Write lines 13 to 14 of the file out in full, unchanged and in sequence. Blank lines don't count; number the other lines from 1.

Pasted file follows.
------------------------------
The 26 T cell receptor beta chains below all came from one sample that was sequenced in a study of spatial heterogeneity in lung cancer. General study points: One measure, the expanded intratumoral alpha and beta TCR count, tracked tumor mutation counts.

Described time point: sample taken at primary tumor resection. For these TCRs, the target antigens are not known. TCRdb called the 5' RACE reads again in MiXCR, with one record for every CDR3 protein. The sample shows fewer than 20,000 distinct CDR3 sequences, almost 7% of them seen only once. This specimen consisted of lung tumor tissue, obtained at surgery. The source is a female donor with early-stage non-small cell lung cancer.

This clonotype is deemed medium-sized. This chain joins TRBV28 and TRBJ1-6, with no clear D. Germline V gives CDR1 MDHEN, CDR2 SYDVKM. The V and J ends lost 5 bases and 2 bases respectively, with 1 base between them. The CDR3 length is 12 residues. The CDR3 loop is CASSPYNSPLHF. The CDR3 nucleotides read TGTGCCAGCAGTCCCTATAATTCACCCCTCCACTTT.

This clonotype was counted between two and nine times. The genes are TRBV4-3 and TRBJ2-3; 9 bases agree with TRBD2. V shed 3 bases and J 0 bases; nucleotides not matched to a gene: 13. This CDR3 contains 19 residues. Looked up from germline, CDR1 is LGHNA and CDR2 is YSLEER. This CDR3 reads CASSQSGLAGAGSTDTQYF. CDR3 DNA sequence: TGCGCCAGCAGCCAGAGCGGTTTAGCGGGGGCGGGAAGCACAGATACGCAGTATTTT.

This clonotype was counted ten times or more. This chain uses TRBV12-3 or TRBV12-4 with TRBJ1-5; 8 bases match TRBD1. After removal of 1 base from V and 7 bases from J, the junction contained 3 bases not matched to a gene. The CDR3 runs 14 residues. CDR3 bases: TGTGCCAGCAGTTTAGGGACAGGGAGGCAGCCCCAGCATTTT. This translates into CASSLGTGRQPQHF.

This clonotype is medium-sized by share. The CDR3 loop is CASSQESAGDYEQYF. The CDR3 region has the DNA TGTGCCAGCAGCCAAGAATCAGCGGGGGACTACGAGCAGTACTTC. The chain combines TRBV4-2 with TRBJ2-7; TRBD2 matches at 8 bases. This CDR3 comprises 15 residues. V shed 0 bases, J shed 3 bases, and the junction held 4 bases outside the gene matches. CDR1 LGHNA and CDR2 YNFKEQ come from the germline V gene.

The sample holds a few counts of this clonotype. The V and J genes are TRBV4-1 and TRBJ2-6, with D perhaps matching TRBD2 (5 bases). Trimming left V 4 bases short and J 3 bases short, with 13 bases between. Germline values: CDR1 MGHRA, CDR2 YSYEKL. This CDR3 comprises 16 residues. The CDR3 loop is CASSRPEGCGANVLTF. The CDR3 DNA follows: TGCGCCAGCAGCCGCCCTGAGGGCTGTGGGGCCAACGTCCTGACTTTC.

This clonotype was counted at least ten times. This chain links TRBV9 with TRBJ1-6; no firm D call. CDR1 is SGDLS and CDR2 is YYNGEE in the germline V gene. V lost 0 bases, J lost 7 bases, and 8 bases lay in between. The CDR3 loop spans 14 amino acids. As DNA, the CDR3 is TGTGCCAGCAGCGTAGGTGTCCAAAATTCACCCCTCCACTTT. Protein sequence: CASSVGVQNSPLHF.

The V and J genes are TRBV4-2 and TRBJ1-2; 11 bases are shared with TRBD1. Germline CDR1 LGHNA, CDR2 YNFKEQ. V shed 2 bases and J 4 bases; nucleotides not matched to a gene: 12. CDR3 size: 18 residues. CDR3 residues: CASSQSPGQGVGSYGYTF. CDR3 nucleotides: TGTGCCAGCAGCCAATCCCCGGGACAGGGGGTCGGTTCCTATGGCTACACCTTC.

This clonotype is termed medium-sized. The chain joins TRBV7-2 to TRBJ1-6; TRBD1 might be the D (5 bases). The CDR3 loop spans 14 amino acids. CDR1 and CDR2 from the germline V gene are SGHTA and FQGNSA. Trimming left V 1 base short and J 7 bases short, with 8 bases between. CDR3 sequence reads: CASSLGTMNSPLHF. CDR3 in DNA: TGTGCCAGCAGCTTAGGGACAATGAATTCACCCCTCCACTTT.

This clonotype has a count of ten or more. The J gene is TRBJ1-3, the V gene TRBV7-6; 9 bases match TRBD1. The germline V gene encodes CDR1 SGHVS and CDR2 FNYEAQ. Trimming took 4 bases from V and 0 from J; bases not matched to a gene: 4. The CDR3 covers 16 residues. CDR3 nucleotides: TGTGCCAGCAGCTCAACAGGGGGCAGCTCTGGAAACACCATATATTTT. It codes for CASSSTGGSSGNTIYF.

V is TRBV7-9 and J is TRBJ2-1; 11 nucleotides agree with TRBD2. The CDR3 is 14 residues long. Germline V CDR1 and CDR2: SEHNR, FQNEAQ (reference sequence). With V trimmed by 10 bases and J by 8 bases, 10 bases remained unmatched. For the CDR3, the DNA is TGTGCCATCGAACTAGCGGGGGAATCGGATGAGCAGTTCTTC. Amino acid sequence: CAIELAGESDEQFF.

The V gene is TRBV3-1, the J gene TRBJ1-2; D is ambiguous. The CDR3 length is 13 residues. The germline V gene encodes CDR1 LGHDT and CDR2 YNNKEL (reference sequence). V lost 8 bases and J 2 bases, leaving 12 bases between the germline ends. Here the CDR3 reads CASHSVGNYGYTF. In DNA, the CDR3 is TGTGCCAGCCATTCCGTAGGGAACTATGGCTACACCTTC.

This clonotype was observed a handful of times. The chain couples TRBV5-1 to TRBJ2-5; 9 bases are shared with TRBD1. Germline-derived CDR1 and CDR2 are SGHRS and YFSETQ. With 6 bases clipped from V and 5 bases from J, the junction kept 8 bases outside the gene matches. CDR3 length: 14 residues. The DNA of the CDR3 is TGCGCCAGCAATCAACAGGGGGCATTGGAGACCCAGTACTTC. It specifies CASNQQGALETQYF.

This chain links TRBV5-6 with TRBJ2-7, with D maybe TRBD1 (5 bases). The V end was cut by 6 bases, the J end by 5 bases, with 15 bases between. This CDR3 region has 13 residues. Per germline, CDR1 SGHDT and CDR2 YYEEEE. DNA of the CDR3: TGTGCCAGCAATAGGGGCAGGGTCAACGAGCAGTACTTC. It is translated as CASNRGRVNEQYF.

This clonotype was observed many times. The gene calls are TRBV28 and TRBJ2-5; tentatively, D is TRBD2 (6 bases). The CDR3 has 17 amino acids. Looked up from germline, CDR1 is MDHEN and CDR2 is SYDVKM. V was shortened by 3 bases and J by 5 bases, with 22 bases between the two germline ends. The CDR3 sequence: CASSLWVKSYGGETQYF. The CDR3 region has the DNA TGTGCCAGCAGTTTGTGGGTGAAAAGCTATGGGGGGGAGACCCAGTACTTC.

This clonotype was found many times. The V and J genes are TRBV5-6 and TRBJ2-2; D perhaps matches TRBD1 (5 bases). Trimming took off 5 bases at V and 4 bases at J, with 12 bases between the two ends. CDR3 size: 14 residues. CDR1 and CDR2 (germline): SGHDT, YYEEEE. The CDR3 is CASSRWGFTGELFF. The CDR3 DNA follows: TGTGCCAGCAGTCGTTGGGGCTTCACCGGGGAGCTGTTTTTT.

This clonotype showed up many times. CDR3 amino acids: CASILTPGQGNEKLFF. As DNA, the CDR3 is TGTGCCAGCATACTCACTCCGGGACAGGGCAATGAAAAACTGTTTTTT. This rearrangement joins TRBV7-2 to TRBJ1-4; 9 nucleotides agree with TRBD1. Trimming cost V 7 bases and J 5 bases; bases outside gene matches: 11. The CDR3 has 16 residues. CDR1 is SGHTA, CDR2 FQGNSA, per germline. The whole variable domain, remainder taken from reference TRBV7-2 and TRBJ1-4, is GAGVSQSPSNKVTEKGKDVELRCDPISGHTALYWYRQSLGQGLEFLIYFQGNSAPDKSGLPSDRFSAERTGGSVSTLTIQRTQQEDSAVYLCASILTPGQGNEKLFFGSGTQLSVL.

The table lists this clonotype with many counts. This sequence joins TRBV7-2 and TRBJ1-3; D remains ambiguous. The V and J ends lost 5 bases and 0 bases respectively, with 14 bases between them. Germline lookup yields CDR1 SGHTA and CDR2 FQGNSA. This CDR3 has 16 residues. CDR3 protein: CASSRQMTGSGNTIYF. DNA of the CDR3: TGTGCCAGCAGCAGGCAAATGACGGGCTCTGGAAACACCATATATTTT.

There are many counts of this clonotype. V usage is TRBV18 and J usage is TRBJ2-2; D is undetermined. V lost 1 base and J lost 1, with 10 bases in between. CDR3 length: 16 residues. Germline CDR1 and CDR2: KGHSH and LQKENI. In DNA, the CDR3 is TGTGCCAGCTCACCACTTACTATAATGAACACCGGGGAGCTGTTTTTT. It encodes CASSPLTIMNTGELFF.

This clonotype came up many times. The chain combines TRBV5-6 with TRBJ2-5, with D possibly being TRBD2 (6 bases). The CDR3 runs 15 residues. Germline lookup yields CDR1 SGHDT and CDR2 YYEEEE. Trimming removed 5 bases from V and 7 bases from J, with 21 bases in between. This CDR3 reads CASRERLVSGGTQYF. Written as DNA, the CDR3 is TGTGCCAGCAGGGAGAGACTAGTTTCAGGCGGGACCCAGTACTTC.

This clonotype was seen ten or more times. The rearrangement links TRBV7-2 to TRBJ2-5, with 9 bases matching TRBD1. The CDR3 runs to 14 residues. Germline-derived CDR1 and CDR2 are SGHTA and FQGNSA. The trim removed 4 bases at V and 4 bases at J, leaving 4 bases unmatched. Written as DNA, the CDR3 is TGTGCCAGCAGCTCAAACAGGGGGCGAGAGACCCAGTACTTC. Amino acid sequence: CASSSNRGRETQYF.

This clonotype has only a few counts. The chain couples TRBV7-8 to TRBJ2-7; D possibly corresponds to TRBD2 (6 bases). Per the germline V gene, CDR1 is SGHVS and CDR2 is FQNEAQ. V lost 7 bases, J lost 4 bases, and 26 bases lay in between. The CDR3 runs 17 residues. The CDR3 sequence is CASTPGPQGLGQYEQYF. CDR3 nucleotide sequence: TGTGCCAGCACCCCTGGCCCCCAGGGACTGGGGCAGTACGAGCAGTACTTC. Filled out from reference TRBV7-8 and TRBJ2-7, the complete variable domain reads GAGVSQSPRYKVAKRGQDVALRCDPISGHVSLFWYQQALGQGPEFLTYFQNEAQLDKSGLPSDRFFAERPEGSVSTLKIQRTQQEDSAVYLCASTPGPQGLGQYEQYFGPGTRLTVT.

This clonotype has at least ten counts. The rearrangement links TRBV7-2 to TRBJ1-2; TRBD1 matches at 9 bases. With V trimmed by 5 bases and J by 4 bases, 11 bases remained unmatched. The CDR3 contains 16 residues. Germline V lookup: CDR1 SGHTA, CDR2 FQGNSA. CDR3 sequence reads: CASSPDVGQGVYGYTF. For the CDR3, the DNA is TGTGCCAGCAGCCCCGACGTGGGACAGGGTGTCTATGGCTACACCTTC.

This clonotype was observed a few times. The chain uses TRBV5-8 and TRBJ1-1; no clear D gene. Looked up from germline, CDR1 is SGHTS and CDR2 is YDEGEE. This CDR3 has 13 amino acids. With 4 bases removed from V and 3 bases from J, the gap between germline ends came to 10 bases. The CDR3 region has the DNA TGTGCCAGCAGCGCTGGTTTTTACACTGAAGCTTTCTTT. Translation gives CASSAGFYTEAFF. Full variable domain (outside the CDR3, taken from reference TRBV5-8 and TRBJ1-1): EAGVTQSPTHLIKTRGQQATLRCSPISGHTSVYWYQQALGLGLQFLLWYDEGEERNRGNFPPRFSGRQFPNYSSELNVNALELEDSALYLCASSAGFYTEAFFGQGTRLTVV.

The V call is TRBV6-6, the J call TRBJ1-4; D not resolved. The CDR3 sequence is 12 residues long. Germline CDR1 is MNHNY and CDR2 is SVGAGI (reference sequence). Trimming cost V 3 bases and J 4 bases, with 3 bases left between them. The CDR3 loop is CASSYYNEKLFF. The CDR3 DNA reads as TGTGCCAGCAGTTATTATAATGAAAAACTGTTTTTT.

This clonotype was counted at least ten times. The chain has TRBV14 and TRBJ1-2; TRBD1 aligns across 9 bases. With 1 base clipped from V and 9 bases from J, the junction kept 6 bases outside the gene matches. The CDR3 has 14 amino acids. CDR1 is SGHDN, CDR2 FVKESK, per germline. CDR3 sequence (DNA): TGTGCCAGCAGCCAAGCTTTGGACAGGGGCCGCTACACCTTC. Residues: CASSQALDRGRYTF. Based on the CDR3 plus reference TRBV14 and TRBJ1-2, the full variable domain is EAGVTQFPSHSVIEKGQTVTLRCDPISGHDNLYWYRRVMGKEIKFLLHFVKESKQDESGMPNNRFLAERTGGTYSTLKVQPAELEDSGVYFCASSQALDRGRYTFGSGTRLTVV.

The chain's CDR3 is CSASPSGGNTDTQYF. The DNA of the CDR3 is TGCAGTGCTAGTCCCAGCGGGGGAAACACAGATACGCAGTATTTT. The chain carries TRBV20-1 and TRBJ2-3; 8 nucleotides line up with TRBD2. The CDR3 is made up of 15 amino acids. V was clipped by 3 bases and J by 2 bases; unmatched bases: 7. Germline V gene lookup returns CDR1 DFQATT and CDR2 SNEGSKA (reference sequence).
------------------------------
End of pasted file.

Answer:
The V gene is TRBV3-1, the J gene TRBJ1-2; D is ambiguous. The CDR3 length is 13 residues. The germline V gene encodes CDR1 LGHDT and CDR2 YNNKEL (reference sequence). V lost 8 bases and J 2 bases, leaving 12 bases between the germline ends. Here the CDR3 reads CASHSVGNYGYTF. In DNA, the CDR3 is TGTGCCAGCCATTCCGTAGGGAACTATGGCTACACCTTC.

This clonotype was observed a handful of times. The chain couples TRBV5-1 to TRBJ2-5; 9 bases are shared with TRBD1. Germline-derived CDR1 and CDR2 are SGHRS and YFSETQ. With 6 bases clipped from V and 5 bases from J, the junction kept 8 bases outside the gene matches. CDR3 length: 14 residues. The DNA of the CDR3 is TGCGCCAGCAATCAACAGGGGGCATTGGAGACCCAGTACTTC. It specifies CASNQQGALETQYF.